The Underground Railroad episode 4 recap – “Chapter 4: The Great Spirit” fashion statement

May 14, 2021
Jonathon Wilson 0
Amazon Prime, TV Recaps
4

Summary

“Chapter 4: The Great Spirit” delves into one character’s backstory in a shorter, more singularly focused episode.

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4

Summary

“Chapter 4: The Great Spirit” delves into one character’s backstory in a shorter, more singularly focused episode.

This recap of The Underground Railroad episode 4, “Chapter 4: The Great Spirit”, contains spoilers.


What drives a man to become a single-minded hunter of runaway slaves? “Chapter 4: The Great Spirit” attempts to find out by unpacking the past of Ridgeway, who, after his success in the previous episode, has presumably earned some backstory. We meet a younger version of him regaling his dead mother with a story of the first time he saw his own blood; the spirit he found when confronted with it, and that he subsequently lost. His father hires freedmen, which has led to rumors in the community that he is demented. “Iron is iron,” the senior tells the junior, insisting that the titular great spirit flows through everything, connects us all. Ridgeway doesn’t feel the spirit in him, but his father insists he will. “All things in due time.”

Ridgeway’s family are smiths; he himself isn’t a very good one. Between his high self-expectations at work and the whole matter of his absent spirit, the young Ridgeway is putting undue pressure on himself to be someone or at least something that he might not ever be. Others have similar concerns. Mack, a young Black boy who works under Ridgeway’s father, wants to see the Great Spirit for himself; Ridgeway finds him with a book of matches in the woods, dropping lit ones into the well in the hopes the spirit will see them fall to the very bottom. Perplexingly, Ridgeway convinces him to jump into the well and remains unmoved by his echoing calls for help. He emerges with a broken leg, but the spirit apparently within him.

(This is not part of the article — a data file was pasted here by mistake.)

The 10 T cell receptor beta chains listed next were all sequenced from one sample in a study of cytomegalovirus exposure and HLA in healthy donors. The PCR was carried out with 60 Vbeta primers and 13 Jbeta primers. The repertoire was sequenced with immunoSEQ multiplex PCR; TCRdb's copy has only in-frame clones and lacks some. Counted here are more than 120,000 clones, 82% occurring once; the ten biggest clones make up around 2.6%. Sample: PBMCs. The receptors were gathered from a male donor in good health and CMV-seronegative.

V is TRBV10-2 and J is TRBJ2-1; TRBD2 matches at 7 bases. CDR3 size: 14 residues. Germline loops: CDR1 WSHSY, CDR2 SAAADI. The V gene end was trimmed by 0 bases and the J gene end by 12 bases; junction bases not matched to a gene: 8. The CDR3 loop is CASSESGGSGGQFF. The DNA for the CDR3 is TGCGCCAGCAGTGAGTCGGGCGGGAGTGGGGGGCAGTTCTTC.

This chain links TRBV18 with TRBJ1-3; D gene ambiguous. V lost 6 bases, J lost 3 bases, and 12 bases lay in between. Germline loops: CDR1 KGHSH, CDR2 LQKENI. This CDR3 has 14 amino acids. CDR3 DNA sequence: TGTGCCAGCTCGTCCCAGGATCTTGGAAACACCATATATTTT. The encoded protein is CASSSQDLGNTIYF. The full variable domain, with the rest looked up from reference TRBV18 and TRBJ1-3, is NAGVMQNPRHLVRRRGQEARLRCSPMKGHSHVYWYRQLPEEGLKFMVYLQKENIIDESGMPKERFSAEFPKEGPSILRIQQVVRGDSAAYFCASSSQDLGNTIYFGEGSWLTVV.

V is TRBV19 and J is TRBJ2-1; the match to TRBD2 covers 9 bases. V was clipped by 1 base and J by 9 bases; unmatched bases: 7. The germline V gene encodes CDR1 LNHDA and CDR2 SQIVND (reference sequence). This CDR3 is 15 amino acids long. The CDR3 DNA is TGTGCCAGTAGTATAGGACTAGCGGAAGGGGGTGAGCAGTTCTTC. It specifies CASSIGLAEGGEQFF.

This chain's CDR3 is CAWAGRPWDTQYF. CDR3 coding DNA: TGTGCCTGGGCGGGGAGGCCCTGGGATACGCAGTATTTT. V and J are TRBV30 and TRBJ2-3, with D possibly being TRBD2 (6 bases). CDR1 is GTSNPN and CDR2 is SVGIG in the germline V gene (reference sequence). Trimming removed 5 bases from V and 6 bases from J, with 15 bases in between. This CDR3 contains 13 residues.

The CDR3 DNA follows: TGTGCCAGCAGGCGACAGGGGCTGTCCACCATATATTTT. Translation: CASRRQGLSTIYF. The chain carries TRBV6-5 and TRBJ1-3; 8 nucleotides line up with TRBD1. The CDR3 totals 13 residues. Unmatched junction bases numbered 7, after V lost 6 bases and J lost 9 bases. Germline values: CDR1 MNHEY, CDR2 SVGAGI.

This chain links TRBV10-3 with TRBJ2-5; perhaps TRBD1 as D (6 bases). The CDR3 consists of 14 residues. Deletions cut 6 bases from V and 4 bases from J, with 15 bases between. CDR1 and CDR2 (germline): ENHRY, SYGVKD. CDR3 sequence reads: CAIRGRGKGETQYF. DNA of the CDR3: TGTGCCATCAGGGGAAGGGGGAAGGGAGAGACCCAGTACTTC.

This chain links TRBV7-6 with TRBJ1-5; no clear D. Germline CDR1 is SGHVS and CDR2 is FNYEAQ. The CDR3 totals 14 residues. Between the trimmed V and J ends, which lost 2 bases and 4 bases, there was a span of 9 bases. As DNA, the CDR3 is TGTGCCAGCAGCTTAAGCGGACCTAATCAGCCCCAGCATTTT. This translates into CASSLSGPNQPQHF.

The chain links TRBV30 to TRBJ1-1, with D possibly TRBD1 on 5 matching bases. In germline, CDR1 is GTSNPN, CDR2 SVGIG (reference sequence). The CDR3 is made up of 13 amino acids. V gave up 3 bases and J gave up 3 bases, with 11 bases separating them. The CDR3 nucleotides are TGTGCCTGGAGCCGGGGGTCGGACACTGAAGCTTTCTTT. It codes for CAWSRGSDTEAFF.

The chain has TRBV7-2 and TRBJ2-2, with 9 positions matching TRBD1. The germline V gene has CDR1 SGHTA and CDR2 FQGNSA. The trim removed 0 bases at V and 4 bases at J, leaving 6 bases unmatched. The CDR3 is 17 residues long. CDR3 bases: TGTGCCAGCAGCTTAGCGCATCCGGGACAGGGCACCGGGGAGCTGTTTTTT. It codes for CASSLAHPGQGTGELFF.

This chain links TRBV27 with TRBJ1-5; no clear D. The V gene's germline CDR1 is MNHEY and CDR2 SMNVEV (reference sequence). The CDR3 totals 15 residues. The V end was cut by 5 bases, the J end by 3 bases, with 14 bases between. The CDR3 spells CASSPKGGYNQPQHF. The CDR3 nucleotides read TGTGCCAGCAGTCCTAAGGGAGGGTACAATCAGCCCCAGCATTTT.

Ridgeway Snr, like his son, communes with the spirit of the dead matriarch, pondering if he’s the right person to teach their son, who has anger in him, to allow the Spirit to come to him, not to reach out and try to squeeze it in his hands. At what cost will that lesson be learned, if it is ever learned at all? In town, Ridgeway, after trying and failing to buy a coat on his father’s store credit, spots a slave catcher named Chandler on the hunt for a runaway and offers to help him, being that he knows that land so well. Is this his first encounter with such a man, or has he been fascinated with the profession for longer? It’s hard to say. Either way, there’s a sense of admiration in Ridgeway’s eyes that we have never seen in the gaze he levels at his father. In the woods with the patrollers, Ridgeway finds the slave trying to shush his infant son, and clubs him from behind with a thick tree branch. But in the eyes of the man’s son, Ridgeway sees something. “When they’re little like that, it’s easy to forget the difference,” Chandler tells him. He plans to sell “it” off, a pronoun that Ridgeway takes issue with. But not enough to refuse Chandler’s payment, which he uses to buy that coat he wanted.

Emboldened by his experiences in The Underground Railroad episode 4, Ridgeway suggests to his father that perhaps now is the time to buy a few slaves, a more cost-efficient way to meet orders than hiring freedmen. Perhaps this, he suggests, is the real great spirit. “If you’re supposed to be free, you’re free. And if you’re in chains, you’re a n*gger”. Ridgeway rounds on Annie, who works for his father, whose cooking he is eating at that very moment, asking her what she thinks of the slaves who have not earned their freedom, who flee from their duties to their masters. Throughout the conversation, the camera takes in Annie’s expression, and hers alone. She doesn’t seem particularly free to me.

That night, Ridgeway tries to give his father the coat he bought, but a man like him has no use for such finery. He’s unmoved when Ridgeway says he already has a coat just like it. “Well look at you, son. Two coats. That’s a mighty fine thing.” It’s such a fearsomely patronizing remark that Ridgeway has no choice but to walk away in disgrace, fancy coat and all.

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